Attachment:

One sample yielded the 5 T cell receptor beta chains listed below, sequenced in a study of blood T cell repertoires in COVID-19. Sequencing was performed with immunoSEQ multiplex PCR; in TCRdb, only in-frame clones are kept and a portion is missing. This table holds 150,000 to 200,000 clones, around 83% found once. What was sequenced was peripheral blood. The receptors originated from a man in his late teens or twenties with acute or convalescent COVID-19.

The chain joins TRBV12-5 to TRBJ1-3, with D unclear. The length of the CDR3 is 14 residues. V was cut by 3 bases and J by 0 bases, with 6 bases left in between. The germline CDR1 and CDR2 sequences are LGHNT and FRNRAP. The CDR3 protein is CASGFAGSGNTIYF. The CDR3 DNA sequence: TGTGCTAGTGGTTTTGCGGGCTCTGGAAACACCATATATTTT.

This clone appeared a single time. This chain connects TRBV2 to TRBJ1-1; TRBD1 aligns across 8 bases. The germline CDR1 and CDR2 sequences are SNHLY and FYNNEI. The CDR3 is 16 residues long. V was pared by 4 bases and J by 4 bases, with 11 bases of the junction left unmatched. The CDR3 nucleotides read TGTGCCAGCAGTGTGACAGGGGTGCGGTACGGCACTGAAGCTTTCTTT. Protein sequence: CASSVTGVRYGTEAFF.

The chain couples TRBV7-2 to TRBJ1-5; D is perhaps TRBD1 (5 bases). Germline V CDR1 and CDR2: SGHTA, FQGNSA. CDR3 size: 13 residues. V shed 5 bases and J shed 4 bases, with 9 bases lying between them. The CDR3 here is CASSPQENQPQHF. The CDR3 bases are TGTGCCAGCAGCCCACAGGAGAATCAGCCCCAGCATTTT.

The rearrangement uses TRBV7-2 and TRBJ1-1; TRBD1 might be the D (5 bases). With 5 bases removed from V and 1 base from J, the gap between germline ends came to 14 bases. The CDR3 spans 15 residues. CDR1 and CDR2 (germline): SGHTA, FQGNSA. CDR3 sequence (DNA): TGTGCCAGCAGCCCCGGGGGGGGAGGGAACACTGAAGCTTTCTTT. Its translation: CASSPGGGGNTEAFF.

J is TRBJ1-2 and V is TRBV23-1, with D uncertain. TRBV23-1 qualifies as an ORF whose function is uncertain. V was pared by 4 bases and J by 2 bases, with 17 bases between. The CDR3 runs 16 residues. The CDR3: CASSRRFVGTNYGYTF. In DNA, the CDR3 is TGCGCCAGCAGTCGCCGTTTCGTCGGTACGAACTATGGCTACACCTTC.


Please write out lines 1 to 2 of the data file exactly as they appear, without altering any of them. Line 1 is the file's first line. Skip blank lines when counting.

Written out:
One sample yielded the 5 T cell receptor beta chains listed below, sequenced in a study of blood T cell repertoires in COVID-19. Sequencing was performed with immunoSEQ multiplex PCR; in TCRdb, only in-frame clones are kept and a portion is missing. This table holds 150,000 to 200,000 clones, around 83% found once. What was sequenced was peripheral blood. The receptors originated from a man in his late teens or twenties with acute or convalescent COVID-19.

The chain joins TRBV12-5 to TRBJ1-3, with D unclear. The length of the CDR3 is 14 residues. V was cut by 3 bases and J by 0 bases, with 6 bases left in between. The germline CDR1 and CDR2 sequences are LGHNT and FRNRAP. The CDR3 protein is CASGFAGSGNTIYF. The CDR3 DNA sequence: TGTGCTAGTGGTTTTGCGGGCTCTGGAAACACCATATATTTT.